Twitter's Own Video Hosting Service
October 11, 2012

Is Twitter Contemplating Its Own Video Hosting Service

Michael Harper for — Your Universe Online

Twitter wants to be left alone. They don´t want to keep sharing their APIs, they don´t want third parties to write better apps, and they don´t want users to go anywhere other than to check their timelines. Twitter just wants to be left alone, build whatever brand they can and take the paycheck home at the end of the day.

Twitter has, for several months now, been slowly coiling against their partners, shutting out services like LinkedIn and Instagram and working to halt development of new Twitter applications.

According to an All Things D report by Mike Isaac, Twitter might also be ready to take on video-hosting as well.

As it stands, users who want to share a video they´ve taken with their device have to upload through a different service, such as yFrog or TwitVid. Some Twitter apps, such as Tweetbot by TapBots, will do this work in the background, first uploading the video to one of these services and then producing a link within the Tweet.

The micro-blogging service has already moved photos in-house, giving users the option to have their images hosted by Twitter rather than yFrog or TwitPic whenever they post their snaps online.

“Mind you, this doesn´t mean Twitter expects users to start using its homegrown solution for the bulk of the videos people share of the service,” writes Isaac, saying Twitter could only be considering this move, rather than confirming Twitter will be making this move in the near future.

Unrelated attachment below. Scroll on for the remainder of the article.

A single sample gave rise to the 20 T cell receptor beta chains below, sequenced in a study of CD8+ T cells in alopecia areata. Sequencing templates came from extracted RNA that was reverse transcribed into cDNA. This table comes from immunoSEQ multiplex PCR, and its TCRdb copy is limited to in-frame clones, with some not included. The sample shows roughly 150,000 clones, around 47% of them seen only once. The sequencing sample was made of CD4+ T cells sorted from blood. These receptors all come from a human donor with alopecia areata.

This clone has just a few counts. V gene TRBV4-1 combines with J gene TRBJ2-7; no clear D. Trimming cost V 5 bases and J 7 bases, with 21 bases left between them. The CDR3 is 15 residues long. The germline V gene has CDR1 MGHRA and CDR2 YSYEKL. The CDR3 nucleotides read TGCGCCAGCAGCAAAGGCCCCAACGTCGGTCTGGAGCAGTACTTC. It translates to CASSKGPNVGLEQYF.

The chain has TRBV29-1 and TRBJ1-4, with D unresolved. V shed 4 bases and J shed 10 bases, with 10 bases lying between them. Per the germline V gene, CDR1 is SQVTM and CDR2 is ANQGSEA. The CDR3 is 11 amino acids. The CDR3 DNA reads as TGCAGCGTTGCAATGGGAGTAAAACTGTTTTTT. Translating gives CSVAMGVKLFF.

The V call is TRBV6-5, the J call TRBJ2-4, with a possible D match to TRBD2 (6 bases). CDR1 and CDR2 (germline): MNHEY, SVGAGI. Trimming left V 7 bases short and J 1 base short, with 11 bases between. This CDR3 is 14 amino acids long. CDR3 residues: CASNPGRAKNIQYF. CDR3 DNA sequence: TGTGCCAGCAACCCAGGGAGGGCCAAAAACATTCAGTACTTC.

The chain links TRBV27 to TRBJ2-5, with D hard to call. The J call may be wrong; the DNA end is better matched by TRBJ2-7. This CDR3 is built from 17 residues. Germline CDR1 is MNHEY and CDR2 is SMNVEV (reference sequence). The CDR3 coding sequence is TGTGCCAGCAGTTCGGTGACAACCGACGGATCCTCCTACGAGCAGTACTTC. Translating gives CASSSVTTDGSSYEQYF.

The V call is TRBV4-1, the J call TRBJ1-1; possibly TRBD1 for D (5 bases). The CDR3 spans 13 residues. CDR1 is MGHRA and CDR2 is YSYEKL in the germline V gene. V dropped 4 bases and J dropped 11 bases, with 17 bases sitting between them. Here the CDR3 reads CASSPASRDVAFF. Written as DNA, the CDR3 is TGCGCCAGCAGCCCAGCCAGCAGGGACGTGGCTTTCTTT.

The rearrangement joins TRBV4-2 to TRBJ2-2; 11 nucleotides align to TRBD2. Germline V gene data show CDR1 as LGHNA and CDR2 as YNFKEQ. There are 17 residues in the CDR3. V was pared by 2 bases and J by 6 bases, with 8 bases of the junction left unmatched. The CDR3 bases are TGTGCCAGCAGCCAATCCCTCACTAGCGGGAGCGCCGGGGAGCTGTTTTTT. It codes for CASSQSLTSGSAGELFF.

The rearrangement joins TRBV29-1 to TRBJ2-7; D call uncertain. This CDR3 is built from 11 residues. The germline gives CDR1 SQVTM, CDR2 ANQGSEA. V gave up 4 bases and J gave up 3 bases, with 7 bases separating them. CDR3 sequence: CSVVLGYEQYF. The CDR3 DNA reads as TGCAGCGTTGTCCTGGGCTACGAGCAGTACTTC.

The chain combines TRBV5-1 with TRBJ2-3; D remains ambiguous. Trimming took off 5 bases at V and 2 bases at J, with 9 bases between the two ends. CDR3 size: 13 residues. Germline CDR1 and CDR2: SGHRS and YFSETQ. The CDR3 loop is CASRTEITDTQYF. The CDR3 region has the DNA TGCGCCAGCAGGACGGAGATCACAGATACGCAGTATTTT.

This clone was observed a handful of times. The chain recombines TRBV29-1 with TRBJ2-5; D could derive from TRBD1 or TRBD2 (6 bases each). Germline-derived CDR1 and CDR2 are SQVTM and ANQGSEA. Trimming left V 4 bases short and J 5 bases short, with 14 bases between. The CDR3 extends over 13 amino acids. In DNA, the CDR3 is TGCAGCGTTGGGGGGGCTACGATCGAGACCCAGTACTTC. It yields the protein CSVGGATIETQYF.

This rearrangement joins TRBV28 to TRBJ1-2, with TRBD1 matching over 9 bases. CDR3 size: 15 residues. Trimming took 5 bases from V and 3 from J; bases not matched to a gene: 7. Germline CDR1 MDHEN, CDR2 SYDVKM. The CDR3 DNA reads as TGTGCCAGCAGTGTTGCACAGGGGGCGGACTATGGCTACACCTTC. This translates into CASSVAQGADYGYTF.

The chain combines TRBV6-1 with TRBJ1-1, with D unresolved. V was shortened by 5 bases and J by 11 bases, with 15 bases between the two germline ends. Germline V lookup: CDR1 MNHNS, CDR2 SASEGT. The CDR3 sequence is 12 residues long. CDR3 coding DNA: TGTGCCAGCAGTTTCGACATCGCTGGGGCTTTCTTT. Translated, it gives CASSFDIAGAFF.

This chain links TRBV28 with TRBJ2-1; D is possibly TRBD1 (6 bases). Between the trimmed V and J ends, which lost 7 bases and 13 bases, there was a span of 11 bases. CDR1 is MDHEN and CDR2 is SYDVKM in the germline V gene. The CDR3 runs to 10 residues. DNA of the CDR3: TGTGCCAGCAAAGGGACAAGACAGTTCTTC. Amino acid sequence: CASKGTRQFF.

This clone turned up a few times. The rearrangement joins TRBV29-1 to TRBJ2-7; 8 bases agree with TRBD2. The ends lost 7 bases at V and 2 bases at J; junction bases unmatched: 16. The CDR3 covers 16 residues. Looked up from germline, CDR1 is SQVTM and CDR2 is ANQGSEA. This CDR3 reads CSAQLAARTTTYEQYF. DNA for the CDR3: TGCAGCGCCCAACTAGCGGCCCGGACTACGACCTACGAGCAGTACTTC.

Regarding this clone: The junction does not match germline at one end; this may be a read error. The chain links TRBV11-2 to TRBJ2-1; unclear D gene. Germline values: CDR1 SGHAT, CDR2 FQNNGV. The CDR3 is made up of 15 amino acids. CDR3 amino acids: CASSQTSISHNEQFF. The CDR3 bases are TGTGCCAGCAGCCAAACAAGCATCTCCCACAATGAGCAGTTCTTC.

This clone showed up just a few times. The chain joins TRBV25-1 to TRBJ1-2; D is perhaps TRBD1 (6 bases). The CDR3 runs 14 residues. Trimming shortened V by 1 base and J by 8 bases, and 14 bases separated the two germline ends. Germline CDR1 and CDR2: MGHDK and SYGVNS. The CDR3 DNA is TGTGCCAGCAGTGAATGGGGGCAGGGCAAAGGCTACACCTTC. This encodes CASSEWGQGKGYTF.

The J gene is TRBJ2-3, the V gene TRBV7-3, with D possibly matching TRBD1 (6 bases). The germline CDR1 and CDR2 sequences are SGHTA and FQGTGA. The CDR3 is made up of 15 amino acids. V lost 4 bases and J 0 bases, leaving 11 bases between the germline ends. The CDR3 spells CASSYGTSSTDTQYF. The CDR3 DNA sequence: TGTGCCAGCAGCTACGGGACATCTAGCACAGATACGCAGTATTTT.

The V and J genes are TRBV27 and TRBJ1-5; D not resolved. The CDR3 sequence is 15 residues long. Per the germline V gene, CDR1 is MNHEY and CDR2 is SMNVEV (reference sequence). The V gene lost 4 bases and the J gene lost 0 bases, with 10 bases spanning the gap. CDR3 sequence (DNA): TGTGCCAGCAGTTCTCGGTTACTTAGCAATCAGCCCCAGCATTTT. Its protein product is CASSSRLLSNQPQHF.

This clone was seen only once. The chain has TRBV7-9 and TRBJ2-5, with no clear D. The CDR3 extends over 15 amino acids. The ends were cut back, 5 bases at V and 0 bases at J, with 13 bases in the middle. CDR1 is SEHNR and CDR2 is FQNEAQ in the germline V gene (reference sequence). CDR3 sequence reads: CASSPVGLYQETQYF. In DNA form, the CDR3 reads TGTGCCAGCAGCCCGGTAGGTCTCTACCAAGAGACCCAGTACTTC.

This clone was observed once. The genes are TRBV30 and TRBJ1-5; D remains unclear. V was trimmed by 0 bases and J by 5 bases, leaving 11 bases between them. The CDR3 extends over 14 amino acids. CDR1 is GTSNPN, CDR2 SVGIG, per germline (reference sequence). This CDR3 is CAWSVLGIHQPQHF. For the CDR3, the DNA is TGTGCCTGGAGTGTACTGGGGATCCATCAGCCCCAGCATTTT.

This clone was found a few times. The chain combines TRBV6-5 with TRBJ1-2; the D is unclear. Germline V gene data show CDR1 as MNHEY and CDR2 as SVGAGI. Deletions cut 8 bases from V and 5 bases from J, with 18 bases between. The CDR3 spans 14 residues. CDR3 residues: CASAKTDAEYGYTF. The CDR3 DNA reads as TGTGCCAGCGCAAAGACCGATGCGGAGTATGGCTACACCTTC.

According to “People Familiar With Twitter´s Thinking,” this switch is yet another way Twitter could separate themselves from their partners and other third parties as they make a push to stand on their own 140-characters.

While it makes sense for Twitter to create and run their own video-hosting service, it also invites plenty of frustration and headache for the company who, until recently, was content with mostly providing data while others provided services. In addition to getting this service to operate consistently and seamlessly across a number of platforms, Twitter will also be responsible for the resulting backlash of any changes to or disruption in the service.

On the other hand, bringing video hosting in-house could facilitate Twitter´s desire to become a media company, hiring out their service to other brands as they promote their latest content, products and services. For instance, this video hosting could come in handy when creating Tweets with built-in content, such as their upcoming “Cards.”

Overall, while this plan may further frustrate many third-party developers, Twitter stands to benefit by offering their own content and streamlining the entire process. Third-party hosting services should take note, however. Even if Twitter doesn´t pursue this option, they´ve made it abundantly clear they plan to be on their own in the near future. According to Isaac, this isn´t a done deal just yet, but if and when it becomes a reality, Twitter likely won´t make an announcement, pushing it out in a software update instead.